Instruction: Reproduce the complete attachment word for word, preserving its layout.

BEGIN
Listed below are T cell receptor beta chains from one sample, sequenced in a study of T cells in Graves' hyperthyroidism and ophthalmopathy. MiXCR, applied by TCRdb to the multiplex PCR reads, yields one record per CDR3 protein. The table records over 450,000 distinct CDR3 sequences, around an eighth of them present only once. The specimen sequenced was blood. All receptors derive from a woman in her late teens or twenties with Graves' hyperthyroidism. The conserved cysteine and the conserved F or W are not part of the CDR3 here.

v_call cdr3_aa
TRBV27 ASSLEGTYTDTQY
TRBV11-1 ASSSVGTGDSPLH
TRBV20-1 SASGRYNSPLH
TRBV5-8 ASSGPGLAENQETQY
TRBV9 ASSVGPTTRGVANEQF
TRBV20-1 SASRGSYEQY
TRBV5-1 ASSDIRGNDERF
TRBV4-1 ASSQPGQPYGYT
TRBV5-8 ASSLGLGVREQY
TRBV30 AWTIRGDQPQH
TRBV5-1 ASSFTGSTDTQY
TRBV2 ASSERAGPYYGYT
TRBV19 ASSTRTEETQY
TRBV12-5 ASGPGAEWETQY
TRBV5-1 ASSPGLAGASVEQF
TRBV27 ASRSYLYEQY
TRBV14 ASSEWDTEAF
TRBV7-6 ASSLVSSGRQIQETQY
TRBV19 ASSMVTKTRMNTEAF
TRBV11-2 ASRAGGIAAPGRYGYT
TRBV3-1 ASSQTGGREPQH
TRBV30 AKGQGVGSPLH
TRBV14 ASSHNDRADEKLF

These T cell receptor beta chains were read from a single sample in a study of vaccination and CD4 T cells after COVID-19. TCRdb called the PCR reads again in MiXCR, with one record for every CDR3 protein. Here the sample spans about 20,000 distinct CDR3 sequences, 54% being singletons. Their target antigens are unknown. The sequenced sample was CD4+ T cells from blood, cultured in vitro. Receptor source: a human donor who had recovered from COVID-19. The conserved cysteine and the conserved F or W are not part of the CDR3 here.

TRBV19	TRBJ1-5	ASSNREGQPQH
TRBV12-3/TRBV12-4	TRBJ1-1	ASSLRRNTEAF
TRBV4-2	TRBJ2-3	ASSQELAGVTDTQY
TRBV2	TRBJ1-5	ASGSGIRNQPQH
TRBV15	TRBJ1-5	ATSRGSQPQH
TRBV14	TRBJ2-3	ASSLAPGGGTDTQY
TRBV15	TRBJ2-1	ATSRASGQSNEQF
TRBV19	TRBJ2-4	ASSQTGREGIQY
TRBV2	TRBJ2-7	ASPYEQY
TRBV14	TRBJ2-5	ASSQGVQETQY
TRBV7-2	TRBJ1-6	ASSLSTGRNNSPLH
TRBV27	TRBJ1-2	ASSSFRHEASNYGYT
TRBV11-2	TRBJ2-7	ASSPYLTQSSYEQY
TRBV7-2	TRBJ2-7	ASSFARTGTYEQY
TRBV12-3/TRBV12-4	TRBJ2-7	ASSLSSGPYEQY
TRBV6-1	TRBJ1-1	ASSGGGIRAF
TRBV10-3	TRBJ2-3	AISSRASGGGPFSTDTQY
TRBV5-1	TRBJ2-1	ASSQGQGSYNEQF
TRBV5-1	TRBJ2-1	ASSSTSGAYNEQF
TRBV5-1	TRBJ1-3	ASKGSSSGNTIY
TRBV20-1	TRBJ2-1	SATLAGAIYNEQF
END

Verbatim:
Listed below are T cell receptor beta chains from one sample, sequenced in a study of T cells in Graves' hyperthyroidism and ophthalmopathy. MiXCR, applied by TCRdb to the multiplex PCR reads, yields one record per CDR3 protein. The table records over 450,000 distinct CDR3 sequences, around an eighth of them present only once. The specimen sequenced was blood. All receptors derive from a woman in her late teens or twenties with Graves' hyperthyroidism. The conserved cysteine and the conserved F or W are not part of the CDR3 here.

v_call cdr3_aa
TRBV27 ASSLEGTYTDTQY
TRBV11-1 ASSSVGTGDSPLH
TRBV20-1 SASGRYNSPLH
TRBV5-8 ASSGPGLAENQETQY
TRBV9 ASSVGPTTRGVANEQF
TRBV20-1 SASRGSYEQY
TRBV5-1 ASSDIRGNDERF
TRBV4-1 ASSQPGQPYGYT
TRBV5-8 ASSLGLGVREQY
TRBV30 AWTIRGDQPQH
TRBV5-1 ASSFTGSTDTQY
TRBV2 ASSERAGPYYGYT
TRBV19 ASSTRTEETQY
TRBV12-5 ASGPGAEWETQY
TRBV5-1 ASSPGLAGASVEQF
TRBV27 ASRSYLYEQY
TRBV14 ASSEWDTEAF
TRBV7-6 ASSLVSSGRQIQETQY
TRBV19 ASSMVTKTRMNTEAF
TRBV11-2 ASRAGGIAAPGRYGYT
TRBV3-1 ASSQTGGREPQH
TRBV30 AKGQGVGSPLH
TRBV14 ASSHNDRADEKLF

These T cell receptor beta chains were read from a single sample in a study of vaccination and CD4 T cells after COVID-19. TCRdb called the PCR reads again in MiXCR, with one record for every CDR3 protein. Here the sample spans about 20,000 distinct CDR3 sequences, 54% being singletons. Their target antigens are unknown. The sequenced sample was CD4+ T cells from blood, cultured in vitro. Receptor source: a human donor who had recovered from COVID-19. The conserved cysteine and the conserved F or W are not part of the CDR3 here.

TRBV19	TRBJ1-5	ASSNREGQPQH
TRBV12-3/TRBV12-4	TRBJ1-1	ASSLRRNTEAF
TRBV4-2	TRBJ2-3	ASSQELAGVTDTQY
TRBV2	TRBJ1-5	ASGSGIRNQPQH
TRBV15	TRBJ1-5	ATSRGSQPQH
TRBV14	TRBJ2-3	ASSLAPGGGTDTQY
TRBV15	TRBJ2-1	ATSRASGQSNEQF
TRBV19	TRBJ2-4	ASSQTGREGIQY
TRBV2	TRBJ2-7	ASPYEQY
TRBV14	TRBJ2-5	ASSQGVQETQY
TRBV7-2	TRBJ1-6	ASSLSTGRNNSPLH
TRBV27	TRBJ1-2	ASSSFRHEASNYGYT
TRBV11-2	TRBJ2-7	ASSPYLTQSSYEQY
TRBV7-2	TRBJ2-7	ASSFARTGTYEQY
TRBV12-3/TRBV12-4	TRBJ2-7	ASSLSSGPYEQY
TRBV6-1	TRBJ1-1	ASSGGGIRAF
TRBV10-3	TRBJ2-3	AISSRASGGGPFSTDTQY
TRBV5-1	TRBJ2-1	ASSQGQGSYNEQF
TRBV5-1	TRBJ2-1	ASSSTSGAYNEQF
TRBV5-1	TRBJ1-3	ASKGSSSGNTIY
TRBV20-1	TRBJ2-1	SATLAGAIYNEQF